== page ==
The Emerging Fuel Cell Electric Vehicle Market

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Information about The Emerging Fuel Cell Electric Vehicle Market

Published on March 18, 2014

Author: Cwhite3655



Catherine Dunwoody's plenary presentation at the March 7, 2014 ZEV Summit in Sacramento

The Emerging Fuel Cell Electric Vehicle Market Catherine Dunwoody Executive Director

2 ―Fuel cells are making the shift from a research project to a real consumer choice.‖ John Krafcik, Hyundai President/CEO Last year, Hyundai announced the Tucson Fuel Cell for $499 per month, which includes unlimited free hydrogen fuel and valet maintenance beginning in late Spring 2014 at select Southern California Hyundai dealers. And Hyundai is also partnering with Enterprise Rent-A-Car to make the Tucson Fuel Cell available to consumers at select locations in the Los Angeles/Orange County region.

―Fuel cell electric vehicles will be in our future sooner than many people believe, and in much greater numbers than anyone expected.‖ Bob Carter, Toyota Sr. VP of Automotive Operations Toyota is planning market launch in 2015 with initial roll out in California. Toyota has had its FCEV-adv in the hands of customers for several years. One of the Sacramento-area drivers wrote, “I am a realtor and spend much of my time driving from house to house. It was a great car for my typical day. Filling was as fast as filling up any other car with gasoline. I drove without worrying about performance or efficiency.”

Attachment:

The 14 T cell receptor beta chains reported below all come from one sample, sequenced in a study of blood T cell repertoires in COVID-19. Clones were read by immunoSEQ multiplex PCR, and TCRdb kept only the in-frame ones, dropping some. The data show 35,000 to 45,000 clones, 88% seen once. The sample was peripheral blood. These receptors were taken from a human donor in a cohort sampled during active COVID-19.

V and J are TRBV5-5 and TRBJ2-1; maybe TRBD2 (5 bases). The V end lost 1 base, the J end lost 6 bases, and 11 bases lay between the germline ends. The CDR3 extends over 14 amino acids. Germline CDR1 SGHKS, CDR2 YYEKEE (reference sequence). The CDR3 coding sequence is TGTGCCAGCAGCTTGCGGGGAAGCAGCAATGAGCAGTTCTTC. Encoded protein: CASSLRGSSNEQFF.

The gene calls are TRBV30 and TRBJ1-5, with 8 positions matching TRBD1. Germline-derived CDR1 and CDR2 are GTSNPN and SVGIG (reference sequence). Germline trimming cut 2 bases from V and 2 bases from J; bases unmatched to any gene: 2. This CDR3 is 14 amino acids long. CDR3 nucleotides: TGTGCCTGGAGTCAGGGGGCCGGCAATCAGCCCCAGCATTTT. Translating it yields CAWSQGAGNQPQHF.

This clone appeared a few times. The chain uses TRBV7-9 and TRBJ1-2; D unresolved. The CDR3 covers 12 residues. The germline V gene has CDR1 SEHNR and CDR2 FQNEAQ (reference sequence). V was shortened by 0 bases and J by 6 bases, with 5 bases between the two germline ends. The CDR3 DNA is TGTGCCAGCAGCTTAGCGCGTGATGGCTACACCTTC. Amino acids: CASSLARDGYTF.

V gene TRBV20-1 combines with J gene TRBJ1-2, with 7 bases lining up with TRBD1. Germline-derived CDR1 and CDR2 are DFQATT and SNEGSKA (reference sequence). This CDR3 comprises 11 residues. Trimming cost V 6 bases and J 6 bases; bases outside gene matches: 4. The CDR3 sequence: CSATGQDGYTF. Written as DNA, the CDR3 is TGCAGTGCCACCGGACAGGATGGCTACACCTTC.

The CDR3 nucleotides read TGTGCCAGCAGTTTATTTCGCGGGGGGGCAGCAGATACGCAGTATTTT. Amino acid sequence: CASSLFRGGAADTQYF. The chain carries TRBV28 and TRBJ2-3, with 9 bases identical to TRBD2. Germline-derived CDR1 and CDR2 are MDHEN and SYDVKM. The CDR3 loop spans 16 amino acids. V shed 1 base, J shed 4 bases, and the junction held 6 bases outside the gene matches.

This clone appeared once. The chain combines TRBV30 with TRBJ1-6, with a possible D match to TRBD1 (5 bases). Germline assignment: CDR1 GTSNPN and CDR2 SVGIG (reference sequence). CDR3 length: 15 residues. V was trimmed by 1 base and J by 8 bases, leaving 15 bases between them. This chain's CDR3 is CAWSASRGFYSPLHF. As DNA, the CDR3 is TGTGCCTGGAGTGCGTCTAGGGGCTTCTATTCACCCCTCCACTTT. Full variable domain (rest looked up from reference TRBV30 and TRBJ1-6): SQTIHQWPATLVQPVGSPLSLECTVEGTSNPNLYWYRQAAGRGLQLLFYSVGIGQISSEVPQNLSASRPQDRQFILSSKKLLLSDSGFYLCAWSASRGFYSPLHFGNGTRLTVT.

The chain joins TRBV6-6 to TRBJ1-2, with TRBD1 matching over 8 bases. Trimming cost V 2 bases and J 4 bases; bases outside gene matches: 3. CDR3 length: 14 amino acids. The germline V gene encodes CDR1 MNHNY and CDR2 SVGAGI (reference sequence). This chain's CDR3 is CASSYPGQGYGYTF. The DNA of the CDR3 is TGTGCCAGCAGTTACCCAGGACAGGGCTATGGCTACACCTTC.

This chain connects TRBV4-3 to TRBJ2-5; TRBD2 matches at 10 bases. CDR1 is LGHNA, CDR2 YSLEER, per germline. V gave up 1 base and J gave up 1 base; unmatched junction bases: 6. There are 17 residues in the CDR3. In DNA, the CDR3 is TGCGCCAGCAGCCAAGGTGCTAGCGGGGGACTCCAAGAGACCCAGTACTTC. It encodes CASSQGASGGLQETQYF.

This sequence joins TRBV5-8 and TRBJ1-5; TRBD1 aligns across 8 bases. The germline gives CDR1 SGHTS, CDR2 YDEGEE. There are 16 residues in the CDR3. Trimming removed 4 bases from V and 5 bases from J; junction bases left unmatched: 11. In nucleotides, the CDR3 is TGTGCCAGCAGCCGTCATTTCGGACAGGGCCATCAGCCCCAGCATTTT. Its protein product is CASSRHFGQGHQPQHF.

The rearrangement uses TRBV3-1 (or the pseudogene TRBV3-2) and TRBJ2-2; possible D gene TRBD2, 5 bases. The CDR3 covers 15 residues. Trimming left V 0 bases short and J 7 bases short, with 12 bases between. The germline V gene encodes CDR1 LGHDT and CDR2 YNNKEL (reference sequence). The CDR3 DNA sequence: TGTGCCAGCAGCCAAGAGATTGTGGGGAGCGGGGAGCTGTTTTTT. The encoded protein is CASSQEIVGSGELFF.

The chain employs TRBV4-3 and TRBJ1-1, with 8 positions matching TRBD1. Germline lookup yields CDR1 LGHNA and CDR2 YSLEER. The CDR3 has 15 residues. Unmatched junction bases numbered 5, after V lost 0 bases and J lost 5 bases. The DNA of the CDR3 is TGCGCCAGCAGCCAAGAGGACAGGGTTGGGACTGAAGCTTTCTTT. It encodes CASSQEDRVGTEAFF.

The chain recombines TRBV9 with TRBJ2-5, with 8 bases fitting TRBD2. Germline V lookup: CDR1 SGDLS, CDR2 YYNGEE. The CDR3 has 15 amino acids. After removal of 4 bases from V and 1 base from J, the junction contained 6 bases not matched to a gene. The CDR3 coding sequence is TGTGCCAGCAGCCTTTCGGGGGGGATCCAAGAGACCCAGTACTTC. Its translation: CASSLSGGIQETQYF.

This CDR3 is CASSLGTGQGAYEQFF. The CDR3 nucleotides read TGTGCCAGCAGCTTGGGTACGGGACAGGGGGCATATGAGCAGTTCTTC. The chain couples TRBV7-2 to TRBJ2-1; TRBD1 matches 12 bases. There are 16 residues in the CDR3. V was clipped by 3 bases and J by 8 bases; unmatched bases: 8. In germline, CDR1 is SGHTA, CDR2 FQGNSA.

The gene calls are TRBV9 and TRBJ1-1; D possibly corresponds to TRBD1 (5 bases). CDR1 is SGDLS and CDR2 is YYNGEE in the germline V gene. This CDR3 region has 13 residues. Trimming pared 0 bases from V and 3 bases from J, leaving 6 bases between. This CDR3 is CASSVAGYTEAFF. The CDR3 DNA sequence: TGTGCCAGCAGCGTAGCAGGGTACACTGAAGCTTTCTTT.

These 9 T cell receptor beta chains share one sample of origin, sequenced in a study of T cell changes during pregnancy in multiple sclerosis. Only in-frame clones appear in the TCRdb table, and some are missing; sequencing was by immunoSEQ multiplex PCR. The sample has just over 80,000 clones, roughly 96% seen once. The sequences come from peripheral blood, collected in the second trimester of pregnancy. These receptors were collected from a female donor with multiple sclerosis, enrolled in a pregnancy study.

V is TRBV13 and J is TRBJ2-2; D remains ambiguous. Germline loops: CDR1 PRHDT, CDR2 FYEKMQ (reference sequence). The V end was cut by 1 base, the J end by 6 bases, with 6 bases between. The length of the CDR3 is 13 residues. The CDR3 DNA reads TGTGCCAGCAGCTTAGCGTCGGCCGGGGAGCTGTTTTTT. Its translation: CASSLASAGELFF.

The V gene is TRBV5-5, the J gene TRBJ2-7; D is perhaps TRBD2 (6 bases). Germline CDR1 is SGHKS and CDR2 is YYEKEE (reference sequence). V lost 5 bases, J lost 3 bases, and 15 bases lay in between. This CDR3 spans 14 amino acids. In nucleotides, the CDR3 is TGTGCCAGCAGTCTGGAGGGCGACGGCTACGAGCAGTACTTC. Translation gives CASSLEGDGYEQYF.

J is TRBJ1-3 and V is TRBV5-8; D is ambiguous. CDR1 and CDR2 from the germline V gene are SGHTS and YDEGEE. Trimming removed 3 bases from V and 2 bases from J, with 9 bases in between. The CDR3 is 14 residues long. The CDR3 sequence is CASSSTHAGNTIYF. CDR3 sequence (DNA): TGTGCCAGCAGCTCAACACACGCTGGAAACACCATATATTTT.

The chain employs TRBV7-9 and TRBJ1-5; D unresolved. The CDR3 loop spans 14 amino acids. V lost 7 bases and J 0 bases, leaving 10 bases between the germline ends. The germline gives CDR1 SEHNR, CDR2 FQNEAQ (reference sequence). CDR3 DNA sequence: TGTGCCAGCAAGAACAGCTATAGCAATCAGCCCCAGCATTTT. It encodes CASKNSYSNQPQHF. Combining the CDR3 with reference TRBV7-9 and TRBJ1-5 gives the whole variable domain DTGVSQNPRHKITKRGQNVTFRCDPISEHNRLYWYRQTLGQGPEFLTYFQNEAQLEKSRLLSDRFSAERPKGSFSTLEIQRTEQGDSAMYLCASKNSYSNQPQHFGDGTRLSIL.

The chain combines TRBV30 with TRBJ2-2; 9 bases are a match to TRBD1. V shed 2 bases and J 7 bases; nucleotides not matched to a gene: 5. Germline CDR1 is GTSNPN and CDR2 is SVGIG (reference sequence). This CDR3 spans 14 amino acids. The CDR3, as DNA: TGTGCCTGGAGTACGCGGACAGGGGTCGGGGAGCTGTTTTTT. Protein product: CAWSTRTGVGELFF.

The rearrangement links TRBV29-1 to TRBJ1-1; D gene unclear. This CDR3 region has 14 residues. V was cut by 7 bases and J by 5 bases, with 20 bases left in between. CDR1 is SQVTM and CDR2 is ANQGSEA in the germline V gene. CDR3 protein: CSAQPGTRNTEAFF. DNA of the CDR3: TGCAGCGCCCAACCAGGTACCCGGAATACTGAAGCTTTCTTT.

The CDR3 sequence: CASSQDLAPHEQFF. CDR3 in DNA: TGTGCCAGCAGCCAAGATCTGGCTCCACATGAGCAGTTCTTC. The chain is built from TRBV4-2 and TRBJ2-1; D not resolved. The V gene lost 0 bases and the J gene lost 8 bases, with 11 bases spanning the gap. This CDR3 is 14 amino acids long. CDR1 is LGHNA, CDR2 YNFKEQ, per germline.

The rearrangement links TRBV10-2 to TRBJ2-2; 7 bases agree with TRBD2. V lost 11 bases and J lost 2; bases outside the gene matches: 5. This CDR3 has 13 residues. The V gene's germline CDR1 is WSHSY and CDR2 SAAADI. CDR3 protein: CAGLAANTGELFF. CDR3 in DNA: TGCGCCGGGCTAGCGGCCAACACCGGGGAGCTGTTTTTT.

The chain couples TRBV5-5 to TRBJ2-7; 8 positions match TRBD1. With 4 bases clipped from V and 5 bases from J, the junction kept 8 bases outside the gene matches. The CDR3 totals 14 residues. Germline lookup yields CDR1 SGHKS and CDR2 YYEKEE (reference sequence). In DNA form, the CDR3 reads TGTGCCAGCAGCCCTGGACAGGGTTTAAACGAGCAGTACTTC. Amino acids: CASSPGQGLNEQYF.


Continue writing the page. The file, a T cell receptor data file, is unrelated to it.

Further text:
4 ―People always ask me the same questions: How do I get one? How much does it cost? How far does it go?‖ Jon Spallino, about his third Honda FCEV Honda presented a new concept car at the 2013 Los Angeles Auto Show that previewed the styling of a vehicle scheduled for launch in 2015. Just this month, Honda installed a state-of-the-art hydrogen station on its Torrance campus to demonstrate and validate Honda’s enhanced hydrogen fueling protocol. In the meantime, FCX Clarity drivers are extending their leases.

5 ―If I could design my dream car, this would be it. It’s the best car in the world and I’m never driving a gas car again. When infrastructure is there, they’ll sell themselves.‖ Leo Nordine , Mercedes F-CELL customer since 2011 Mercedes continues to lease vehicles in Northern and Southern California. Four of their customers were interviewed for an article in Autoweek. All four expressed their love of the car, and their desire for more places to fuel.